In a National Hurricane Center report released last week on Hurricane Harvey,which hit Texas in August as a Category 4 storm, officials lament the 65 lives lost to freshwater flooding but tout the lack of storm surge deaths even as up to 10 feet of hurricane-driven saltwater charged ashore.
But it wasn’t just Harvey. Hurricane center officials said no storm surge deaths are believed to have occurred in hurricanes Irma or Maria — both Category 4s — or Category 1 Hurricane Nate, which landed near Biloxi, Miss. on Oct. 8.
The lack of storm surge deaths is being attributed by the NHC to its new storm surge watch and warning system, which debuted operationally with Harvey. While the system is not yet used in Puerto Rico, emergency managers had hurricane center-provided maps in order to make evacuation decisions based on storm surge.
“We can argue that what caused it was luck, chance, geography, but you would be hard pressed to convince me it happened by itself,” said NHC storm surge specialist Jamie Rhome about the absence of storm surge deaths. “Somewhere along the way, this 10-year effort moved the needle.”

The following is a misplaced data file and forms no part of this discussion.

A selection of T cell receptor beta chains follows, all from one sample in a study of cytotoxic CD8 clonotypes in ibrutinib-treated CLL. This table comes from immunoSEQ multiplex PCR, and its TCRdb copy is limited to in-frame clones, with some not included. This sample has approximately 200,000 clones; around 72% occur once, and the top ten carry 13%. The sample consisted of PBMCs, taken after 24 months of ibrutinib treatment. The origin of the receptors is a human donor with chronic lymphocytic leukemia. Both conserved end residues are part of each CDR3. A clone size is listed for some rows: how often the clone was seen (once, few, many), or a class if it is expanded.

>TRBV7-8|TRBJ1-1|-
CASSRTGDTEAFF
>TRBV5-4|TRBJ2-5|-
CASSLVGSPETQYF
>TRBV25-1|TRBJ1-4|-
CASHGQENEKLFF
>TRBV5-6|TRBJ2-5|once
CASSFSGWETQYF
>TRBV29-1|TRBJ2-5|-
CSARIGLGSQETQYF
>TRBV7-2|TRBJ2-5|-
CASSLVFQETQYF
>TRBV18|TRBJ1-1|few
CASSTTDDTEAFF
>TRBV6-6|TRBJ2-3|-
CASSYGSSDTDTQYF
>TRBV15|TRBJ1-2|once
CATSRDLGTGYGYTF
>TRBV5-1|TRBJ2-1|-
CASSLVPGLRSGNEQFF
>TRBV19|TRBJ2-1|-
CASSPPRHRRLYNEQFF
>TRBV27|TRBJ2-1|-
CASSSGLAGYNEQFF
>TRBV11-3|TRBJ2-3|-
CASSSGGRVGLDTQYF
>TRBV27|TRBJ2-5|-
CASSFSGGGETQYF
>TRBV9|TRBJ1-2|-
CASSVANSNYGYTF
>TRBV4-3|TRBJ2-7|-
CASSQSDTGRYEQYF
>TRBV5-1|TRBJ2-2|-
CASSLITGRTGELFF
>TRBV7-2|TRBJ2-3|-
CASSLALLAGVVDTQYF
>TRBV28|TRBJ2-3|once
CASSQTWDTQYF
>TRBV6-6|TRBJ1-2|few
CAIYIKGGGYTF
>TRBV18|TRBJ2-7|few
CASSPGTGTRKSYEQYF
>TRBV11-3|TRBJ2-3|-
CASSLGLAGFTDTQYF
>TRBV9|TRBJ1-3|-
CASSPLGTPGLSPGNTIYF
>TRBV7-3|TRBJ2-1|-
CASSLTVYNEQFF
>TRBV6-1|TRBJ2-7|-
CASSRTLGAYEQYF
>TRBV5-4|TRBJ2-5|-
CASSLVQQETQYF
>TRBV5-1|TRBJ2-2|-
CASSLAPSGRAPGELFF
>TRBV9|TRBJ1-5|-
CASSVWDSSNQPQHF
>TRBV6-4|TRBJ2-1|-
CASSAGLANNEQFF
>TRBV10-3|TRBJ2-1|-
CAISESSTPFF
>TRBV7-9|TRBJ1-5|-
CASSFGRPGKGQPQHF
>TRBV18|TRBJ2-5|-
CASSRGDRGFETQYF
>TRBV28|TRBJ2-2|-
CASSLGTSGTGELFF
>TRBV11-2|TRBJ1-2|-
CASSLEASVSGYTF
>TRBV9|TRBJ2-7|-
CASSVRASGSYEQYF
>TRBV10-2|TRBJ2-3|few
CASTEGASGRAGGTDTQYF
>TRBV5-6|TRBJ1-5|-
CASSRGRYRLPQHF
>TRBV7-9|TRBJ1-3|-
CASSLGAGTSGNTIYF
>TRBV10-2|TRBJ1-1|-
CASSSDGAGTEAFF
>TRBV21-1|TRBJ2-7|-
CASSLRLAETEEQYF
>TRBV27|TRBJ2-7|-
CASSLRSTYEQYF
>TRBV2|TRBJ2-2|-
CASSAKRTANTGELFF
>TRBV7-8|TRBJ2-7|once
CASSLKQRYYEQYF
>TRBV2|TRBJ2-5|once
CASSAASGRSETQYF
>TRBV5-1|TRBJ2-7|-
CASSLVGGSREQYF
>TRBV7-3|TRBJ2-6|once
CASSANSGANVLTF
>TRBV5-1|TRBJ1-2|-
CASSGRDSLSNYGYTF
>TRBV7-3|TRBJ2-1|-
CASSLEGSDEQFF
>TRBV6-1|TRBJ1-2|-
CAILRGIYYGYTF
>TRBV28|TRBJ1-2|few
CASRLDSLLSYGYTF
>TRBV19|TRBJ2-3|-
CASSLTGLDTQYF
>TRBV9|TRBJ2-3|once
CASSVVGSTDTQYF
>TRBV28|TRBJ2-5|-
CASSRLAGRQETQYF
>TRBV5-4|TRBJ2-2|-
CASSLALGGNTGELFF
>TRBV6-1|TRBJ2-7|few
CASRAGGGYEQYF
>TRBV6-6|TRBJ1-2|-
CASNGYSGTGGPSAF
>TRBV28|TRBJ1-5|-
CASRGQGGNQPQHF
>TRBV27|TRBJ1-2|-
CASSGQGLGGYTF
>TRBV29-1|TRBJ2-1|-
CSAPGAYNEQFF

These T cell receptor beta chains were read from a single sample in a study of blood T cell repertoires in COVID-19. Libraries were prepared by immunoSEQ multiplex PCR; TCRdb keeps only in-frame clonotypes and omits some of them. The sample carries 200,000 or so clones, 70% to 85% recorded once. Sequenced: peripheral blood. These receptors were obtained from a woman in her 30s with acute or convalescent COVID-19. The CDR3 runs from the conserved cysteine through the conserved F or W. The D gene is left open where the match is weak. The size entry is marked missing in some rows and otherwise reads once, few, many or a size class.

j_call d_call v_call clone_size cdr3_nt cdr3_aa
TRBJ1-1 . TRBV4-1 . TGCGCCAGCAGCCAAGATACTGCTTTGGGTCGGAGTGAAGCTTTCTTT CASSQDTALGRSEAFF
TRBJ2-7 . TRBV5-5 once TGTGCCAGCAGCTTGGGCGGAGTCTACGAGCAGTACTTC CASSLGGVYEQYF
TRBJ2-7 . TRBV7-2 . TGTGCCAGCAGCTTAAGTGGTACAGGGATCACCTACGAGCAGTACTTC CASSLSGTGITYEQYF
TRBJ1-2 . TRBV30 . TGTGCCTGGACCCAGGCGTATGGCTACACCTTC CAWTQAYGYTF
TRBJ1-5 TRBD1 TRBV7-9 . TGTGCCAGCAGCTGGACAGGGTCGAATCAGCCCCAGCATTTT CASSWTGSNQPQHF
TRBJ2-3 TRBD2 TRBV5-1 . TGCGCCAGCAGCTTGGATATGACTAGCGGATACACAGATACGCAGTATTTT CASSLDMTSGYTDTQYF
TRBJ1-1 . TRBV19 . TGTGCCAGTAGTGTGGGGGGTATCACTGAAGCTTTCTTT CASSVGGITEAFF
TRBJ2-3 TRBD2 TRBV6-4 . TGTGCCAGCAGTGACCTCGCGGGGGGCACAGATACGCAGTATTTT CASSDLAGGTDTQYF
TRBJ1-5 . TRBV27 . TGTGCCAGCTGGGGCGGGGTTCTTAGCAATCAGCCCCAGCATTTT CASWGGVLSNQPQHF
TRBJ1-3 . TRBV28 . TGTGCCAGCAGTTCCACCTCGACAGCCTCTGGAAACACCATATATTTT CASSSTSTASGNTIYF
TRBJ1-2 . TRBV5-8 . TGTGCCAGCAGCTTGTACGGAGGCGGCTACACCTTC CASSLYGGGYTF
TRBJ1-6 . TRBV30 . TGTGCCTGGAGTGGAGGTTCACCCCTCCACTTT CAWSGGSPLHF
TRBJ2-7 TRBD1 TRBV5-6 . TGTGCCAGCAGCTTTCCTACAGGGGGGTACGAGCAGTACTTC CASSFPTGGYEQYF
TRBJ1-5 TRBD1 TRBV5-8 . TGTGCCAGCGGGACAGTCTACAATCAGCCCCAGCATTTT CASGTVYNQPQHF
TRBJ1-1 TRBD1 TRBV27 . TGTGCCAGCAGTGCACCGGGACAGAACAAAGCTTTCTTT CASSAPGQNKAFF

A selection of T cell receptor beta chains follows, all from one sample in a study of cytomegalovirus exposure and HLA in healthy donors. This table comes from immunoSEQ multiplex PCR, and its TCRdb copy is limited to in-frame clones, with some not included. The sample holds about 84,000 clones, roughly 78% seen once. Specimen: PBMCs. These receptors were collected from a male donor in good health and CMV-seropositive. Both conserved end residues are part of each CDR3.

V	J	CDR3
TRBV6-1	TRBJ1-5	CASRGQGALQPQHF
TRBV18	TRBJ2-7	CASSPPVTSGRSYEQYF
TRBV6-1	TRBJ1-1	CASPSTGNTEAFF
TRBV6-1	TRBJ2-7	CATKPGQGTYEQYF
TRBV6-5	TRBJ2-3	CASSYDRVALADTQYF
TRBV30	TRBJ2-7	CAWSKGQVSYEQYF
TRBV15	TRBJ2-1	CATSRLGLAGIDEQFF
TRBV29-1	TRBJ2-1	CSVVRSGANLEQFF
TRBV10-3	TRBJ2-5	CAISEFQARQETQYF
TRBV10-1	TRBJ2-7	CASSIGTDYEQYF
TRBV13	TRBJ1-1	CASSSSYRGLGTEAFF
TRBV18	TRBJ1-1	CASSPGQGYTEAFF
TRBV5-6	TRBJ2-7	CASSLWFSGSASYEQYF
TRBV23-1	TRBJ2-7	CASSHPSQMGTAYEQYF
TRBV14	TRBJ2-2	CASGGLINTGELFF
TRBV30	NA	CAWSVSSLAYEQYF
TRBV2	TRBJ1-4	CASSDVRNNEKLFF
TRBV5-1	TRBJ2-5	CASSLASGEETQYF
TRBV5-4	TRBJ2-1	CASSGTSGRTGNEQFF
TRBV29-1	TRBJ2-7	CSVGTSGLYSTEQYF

Update 5 p.m.: The National Hurricane Center has issued a hurricane watch for areas of the Florida Gulf coast from Anclote River to Indian Pass.
A tropical storm watch has been issued for areas west of Indian Pass to the Walton and Bay county line.
The watches were issued despite the system still not becoming better organized and with limited evidence of banding features.
Official wind measurements remain at 35 mph.
But National Hurricane Center forecasters said a few of the computer models now turn tropical depression nine into a hurricane so the decision was made to issue a hurricane watch.
“It is important not to focus on the forecast landfall point of this system,” forecasters wrote. “Among other reasons, dangerous storm surge flooding is likely along the coast well to the east and south of the path of the center.”
While thunderstorm activity has increased, the organization of the system has not changed much since last night, forecasters said.
“Another NOAA Hurricane Hunter Aircraft is scheduled to investigate the cyclone this afternoon to see if the depression has become a tropical storm,” the 11 a.m. discussion says.